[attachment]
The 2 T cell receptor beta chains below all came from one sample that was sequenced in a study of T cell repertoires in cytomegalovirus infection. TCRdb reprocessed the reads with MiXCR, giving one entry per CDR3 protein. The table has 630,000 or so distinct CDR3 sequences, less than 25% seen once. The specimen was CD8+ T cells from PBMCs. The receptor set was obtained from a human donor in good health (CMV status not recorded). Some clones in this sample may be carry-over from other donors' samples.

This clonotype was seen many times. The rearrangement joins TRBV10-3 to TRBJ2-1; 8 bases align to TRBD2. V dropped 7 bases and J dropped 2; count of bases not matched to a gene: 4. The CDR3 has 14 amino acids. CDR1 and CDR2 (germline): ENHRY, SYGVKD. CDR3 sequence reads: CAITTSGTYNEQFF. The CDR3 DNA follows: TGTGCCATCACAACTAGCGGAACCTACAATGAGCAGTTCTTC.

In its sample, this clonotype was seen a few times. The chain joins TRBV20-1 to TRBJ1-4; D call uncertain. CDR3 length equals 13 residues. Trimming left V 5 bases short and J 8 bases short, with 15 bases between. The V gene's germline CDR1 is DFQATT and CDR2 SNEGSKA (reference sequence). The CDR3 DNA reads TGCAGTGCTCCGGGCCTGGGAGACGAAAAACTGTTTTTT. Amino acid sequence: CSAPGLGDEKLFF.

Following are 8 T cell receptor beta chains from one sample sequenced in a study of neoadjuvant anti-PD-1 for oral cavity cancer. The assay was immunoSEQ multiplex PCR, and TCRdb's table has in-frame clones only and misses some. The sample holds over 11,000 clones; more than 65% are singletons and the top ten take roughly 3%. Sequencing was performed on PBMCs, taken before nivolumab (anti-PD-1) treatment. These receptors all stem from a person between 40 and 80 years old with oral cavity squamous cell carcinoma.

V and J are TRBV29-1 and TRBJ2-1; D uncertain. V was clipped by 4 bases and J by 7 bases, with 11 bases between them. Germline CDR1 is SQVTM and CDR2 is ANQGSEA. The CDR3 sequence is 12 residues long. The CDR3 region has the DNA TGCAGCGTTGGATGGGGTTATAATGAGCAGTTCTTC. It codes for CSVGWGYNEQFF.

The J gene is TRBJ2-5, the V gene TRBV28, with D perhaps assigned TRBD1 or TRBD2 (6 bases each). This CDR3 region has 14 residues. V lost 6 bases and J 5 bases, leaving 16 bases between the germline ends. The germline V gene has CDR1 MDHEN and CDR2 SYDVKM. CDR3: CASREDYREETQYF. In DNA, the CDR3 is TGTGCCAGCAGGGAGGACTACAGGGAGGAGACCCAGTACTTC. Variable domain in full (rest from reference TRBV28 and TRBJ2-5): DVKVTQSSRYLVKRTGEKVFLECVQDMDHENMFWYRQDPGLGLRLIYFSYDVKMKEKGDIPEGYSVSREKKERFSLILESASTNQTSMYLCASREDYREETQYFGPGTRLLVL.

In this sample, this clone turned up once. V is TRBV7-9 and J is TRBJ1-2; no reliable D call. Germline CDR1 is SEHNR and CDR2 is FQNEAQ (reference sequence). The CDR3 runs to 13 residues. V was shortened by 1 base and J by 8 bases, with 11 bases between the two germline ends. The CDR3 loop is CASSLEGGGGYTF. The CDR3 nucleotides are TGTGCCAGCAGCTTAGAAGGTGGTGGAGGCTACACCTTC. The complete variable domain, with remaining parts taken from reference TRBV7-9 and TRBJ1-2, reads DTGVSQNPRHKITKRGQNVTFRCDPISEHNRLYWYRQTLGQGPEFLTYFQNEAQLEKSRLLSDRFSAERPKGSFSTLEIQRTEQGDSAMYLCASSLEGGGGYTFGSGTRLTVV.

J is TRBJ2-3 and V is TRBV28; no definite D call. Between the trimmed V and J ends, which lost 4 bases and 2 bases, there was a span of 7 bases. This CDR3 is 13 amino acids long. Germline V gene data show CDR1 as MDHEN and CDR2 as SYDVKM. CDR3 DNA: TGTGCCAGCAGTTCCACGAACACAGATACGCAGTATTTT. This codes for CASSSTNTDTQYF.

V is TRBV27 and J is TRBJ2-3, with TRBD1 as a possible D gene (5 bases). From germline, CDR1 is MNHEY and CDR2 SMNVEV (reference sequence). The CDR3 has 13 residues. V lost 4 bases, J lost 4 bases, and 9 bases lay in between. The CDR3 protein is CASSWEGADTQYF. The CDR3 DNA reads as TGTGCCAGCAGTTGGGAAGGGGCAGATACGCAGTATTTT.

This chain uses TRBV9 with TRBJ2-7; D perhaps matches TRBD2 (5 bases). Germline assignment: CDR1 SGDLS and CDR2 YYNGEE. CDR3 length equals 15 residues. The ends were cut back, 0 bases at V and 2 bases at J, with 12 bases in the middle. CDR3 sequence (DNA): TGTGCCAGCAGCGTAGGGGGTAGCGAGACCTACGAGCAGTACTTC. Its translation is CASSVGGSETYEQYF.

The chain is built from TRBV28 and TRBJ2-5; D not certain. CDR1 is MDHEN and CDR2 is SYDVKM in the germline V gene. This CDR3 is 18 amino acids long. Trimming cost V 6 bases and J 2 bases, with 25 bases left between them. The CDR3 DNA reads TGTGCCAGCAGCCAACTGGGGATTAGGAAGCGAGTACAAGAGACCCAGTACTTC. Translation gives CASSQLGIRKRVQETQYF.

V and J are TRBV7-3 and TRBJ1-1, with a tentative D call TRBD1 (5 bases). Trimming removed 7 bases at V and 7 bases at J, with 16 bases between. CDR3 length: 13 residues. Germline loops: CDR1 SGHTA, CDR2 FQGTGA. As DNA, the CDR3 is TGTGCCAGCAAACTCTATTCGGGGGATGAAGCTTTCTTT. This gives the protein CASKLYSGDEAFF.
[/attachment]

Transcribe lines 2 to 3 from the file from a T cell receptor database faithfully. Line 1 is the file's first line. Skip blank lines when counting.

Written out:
This clonotype was seen many times. The rearrangement joins TRBV10-3 to TRBJ2-1; 8 bases align to TRBD2. V dropped 7 bases and J dropped 2; count of bases not matched to a gene: 4. The CDR3 has 14 amino acids. CDR1 and CDR2 (germline): ENHRY, SYGVKD. CDR3 sequence reads: CAITTSGTYNEQFF. The CDR3 DNA follows: TGTGCCATCACAACTAGCGGAACCTACAATGAGCAGTTCTTC.

In its sample, this clonotype was seen a few times. The chain joins TRBV20-1 to TRBJ1-4; D call uncertain. CDR3 length equals 13 residues. Trimming left V 5 bases short and J 8 bases short, with 15 bases between. The V gene's germline CDR1 is DFQATT and CDR2 SNEGSKA (reference sequence). The CDR3 DNA reads TGCAGTGCTCCGGGCCTGGGAGACGAAAAACTGTTTTTT. Amino acid sequence: CSAPGLGDEKLFF.